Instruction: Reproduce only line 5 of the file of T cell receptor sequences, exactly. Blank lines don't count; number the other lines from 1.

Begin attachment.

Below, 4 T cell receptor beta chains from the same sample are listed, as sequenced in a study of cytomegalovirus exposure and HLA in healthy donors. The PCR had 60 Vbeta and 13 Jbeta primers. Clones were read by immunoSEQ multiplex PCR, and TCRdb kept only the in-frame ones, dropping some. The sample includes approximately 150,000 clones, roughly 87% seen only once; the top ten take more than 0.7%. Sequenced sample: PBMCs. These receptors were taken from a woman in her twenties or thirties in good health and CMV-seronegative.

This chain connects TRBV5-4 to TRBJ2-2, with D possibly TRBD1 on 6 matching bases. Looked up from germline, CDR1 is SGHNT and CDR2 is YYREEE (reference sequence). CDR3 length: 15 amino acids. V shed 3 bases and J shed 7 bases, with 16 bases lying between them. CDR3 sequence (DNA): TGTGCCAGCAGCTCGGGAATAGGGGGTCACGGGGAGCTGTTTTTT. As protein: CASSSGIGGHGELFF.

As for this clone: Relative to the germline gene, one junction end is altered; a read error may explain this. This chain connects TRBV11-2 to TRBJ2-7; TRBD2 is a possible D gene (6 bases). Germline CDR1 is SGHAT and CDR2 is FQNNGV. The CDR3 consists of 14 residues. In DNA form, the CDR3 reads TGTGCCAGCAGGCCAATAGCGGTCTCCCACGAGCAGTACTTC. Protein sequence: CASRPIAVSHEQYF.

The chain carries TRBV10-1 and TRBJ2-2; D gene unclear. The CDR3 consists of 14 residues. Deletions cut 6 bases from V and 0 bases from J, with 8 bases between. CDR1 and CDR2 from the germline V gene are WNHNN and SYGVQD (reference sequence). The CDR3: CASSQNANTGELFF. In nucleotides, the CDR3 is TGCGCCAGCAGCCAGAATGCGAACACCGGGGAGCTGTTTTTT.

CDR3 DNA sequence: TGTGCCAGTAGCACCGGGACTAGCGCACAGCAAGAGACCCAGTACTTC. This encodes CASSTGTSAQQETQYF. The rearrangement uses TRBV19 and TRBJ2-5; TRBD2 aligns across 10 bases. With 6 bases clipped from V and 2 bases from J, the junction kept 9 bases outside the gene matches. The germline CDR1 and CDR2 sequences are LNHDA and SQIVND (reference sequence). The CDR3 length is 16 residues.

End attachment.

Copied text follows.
CDR3 DNA sequence: TGTGCCAGTAGCACCGGGACTAGCGCACAGCAAGAGACCCAGTACTTC. This encodes CASSTGTSAQQETQYF. The rearrangement uses TRBV19 and TRBJ2-5; TRBD2 aligns across 10 bases. With 6 bases clipped from V and 2 bases from J, the junction kept 9 bases outside the gene matches. The germline CDR1 and CDR2 sequences are LNHDA and SQIVND (reference sequence). The CDR3 length is 16 residues.